6. Organic chemicals: $217 million (Down by -468.7%)
  7. Woodpulp: $190.1 million (Down by -22.2%)
  8. Gems, precious metals: $158.6 million (Up by 58%)
  9. Salt, sulphur, stone, cement: $130.3 million (Down by -780.6%)
  10. Furskins, artificial fur: $38.8 million (Up by 65%)

Norway has highly positive net exports in the international trade of fossil fuel-related products. In turn, these cashflows indicate Norway’s strong competitive advantages under the mineral fuels including oil product category.


Below are exports from Norway that result in negative net exports or product trade balance deficits. These negative net exports reveal product categories where foreign spending on home country Norway’s goods trail Norwegian importer spending on foreign products.

  1. Vehicles : -US$7.9 billion (Up by 52.1% since 2009)
  2. Machinery including computers: -$5 billion (Up by 51.2%)
  3. Electrical machinery, equipment: -$4.1 billion (Up by 13.9%)
  4. Furniture, bedding, lighting , signs, prefab buildings: -$2.3 billion (Up by 40.1%)
  5. Articles of iron or steel: -$2 billion (Up by 9.6%)
  6. Plastics, plastic articles: -$1.8 billion (Up by 16.3%)
  7. Pharmaceuticals: -$1.2 billion (Up by 14.6%)
  8. Clothing, accessories (not knit or crochet): -$1.1 billion (Up by 2.7%)
  9. Knit or crochet clothing, accessories: -$1 billion (Up by 4.9%)
  10. Ships, boats: -$915.1 million (Down by -37.9%)

Norway has highly negative net exports and therefore deep international trade deficits for vehicles (particularly cars, trucks, automobile parts and trailers).

These cashflow deficiencies clearly indicate Norway’s competitive disadvantages in the international automotive market, but also represent key opportunities for Norway to improve its position in the global economy through focused innovations.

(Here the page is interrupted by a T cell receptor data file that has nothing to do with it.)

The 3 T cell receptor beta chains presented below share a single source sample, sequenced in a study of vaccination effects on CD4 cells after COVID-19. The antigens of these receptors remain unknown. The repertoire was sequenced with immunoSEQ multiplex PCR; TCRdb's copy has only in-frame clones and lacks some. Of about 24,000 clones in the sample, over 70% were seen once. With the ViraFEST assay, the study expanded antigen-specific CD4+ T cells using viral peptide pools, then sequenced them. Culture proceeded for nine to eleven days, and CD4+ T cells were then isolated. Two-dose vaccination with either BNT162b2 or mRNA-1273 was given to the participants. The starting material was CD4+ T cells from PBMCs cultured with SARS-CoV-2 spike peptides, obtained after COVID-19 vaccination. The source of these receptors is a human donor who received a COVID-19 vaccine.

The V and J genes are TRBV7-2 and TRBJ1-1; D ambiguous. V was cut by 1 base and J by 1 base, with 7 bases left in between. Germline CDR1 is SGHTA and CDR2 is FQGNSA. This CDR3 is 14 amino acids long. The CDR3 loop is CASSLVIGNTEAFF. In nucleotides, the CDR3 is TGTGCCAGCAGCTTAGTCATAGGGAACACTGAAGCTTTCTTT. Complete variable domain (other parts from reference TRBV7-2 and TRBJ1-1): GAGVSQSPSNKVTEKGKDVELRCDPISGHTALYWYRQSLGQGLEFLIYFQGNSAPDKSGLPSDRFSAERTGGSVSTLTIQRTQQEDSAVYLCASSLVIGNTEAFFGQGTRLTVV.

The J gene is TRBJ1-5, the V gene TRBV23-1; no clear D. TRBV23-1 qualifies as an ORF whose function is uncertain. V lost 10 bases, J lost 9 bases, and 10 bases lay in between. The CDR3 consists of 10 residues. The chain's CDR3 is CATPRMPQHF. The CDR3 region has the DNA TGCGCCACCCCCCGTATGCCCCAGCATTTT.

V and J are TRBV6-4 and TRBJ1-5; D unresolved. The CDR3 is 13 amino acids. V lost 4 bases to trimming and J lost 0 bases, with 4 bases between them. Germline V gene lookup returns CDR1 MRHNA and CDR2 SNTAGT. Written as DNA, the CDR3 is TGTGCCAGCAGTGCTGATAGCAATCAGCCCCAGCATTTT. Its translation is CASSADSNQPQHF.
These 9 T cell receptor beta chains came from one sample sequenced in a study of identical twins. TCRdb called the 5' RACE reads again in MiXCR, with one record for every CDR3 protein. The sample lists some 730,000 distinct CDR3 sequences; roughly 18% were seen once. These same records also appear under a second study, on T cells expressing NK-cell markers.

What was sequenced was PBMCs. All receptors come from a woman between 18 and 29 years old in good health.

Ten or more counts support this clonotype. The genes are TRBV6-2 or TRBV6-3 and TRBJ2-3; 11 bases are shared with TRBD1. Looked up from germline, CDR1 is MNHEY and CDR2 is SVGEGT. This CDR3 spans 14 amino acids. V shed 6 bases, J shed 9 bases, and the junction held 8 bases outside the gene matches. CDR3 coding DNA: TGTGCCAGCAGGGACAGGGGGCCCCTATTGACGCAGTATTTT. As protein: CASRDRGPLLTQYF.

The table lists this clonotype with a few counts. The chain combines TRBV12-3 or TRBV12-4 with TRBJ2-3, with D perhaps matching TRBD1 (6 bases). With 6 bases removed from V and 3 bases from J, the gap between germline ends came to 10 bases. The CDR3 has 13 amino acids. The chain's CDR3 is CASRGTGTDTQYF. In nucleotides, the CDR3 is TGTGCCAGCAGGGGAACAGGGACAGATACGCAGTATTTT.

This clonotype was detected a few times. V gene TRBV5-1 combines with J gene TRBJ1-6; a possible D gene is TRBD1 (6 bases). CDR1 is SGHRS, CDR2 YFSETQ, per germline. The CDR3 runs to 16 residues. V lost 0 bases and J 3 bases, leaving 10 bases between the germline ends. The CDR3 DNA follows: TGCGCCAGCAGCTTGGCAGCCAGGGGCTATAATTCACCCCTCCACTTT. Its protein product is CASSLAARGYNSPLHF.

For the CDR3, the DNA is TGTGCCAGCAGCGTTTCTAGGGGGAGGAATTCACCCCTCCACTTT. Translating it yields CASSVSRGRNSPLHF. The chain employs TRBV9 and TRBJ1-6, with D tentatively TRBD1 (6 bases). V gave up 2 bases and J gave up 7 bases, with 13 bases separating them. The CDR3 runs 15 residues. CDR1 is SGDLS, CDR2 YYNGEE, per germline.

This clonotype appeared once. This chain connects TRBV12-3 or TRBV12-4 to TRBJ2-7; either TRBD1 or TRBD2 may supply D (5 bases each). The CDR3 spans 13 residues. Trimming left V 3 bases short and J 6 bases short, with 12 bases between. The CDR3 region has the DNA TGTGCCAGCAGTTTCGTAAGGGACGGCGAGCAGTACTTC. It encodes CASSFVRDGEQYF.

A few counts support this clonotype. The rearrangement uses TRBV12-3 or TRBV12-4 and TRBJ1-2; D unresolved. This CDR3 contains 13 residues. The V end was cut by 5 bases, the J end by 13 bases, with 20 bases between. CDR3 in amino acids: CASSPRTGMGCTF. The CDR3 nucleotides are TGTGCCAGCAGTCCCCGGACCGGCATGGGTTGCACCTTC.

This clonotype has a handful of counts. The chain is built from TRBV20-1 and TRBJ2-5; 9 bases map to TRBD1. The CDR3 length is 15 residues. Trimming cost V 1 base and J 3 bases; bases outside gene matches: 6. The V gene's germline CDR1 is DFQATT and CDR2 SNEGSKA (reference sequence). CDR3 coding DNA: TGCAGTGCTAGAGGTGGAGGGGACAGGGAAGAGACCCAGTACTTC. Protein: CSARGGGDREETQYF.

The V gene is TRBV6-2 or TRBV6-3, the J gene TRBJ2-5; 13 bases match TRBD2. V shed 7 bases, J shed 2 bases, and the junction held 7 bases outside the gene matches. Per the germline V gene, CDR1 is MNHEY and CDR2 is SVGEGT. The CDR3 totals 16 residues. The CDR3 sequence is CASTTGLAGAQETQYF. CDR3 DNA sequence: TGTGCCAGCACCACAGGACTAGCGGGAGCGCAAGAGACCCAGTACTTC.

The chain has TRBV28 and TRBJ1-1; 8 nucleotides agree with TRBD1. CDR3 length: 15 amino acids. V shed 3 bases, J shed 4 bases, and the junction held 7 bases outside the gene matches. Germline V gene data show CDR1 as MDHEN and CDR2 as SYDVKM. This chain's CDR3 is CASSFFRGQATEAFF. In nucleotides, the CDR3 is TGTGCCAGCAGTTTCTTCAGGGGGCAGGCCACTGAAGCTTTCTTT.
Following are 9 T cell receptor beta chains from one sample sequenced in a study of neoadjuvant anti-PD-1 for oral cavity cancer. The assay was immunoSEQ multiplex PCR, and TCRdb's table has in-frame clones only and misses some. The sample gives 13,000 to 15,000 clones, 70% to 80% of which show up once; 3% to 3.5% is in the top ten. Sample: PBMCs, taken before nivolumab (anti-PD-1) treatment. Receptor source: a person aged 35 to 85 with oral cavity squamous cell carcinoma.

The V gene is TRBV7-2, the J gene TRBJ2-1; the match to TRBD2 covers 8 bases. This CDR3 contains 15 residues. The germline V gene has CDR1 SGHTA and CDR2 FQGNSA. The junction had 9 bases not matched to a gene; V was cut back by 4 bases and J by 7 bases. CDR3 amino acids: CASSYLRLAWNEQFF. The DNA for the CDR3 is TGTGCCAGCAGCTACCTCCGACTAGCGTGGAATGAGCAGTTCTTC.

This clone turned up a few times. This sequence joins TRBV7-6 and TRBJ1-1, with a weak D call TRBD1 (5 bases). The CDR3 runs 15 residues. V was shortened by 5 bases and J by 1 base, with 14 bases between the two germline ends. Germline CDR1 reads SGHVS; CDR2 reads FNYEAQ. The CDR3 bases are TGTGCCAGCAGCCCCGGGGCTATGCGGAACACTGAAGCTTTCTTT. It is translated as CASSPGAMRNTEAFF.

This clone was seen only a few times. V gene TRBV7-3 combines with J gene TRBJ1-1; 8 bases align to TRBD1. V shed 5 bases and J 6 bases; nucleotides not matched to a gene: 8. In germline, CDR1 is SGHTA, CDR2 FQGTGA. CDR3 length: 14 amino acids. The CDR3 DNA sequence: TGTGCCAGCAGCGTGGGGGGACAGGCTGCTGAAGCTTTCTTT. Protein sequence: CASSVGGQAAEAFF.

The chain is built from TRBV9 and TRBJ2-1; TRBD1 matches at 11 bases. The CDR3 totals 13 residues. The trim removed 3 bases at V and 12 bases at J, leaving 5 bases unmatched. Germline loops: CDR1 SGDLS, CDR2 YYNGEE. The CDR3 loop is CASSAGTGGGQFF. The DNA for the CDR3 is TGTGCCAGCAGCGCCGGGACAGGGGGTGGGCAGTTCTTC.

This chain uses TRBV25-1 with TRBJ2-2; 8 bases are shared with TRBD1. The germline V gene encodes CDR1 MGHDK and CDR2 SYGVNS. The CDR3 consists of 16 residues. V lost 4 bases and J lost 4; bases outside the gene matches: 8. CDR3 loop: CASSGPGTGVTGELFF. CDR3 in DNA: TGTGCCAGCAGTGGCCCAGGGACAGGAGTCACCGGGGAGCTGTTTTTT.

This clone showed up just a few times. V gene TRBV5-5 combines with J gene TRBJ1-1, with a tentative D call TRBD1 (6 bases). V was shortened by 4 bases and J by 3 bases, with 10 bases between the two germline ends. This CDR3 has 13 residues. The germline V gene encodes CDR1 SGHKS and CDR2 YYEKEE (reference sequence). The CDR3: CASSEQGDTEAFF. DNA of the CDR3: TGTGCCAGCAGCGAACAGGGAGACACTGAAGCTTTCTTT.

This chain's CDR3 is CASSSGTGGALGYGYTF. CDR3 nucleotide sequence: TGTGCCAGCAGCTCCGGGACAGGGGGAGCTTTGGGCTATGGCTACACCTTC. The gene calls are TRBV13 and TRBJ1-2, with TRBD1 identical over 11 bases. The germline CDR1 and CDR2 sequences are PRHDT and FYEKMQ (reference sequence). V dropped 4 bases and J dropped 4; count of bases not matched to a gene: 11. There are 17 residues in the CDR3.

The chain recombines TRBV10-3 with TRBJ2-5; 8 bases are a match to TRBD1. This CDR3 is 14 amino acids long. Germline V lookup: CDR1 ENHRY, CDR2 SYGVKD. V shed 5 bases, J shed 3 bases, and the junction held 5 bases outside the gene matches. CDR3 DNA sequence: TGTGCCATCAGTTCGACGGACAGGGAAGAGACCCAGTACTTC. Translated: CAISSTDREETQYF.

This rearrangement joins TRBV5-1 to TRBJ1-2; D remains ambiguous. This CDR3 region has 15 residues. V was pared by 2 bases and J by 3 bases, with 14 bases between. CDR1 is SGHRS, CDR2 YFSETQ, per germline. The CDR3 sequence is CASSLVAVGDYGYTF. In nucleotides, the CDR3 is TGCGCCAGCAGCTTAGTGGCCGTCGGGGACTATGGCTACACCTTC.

Norwegian Export Companies

Nine Norwegian corporations rank among Forbes Global 2000 for 2015. Below is a sample of the major Norwegian export companies that Forbes included:

  • Statoil (oil, gas)
  • Telenor (telecommunications)
  • Yara International (specialized chemicals)
  • Norsk Hydro (aluminum)
  • Orkla (industrial conglomerates)

Wikipedia also lists exporters from Norway. Selected examples are shown below:

  • Norske Skogindustrier, (pulp, paper)
  • Yara International (chemicals)
  • Cermaq (fish)
  • Tine (dairy products)
  • Thin Film Electronics ASA (printed electronics)
  • The Jotun Group (paints, related chemicals)

Norway’s capital city is Oslo.

Please note that the results listed above are at the 2-digit Harmonized Tariff System code level.

See also Norway’s Top 15 Import Partners and Capital Facts for Oslo, Norway

Research Sources:
International Monetary Fund, World Economic Outlook Database (GDP based on Purchasing Power Parity). Accessed on January 27, 2017

The World Factbook, Country Profiles, Central Intelligence Agency. Accessed on January 27, 2017

Trade Map, International Trade Centre. Accessed on January 27, 2017

Investopedia, Net Exports Definition. Accessed on March 13, 2016

Wikipedia, List of Companies of Norway. Accessed on March 13, 2016

Forbes 2015 Global 2000 rankings, The World’s Biggest Public Companies. Accessed on March 13, 2016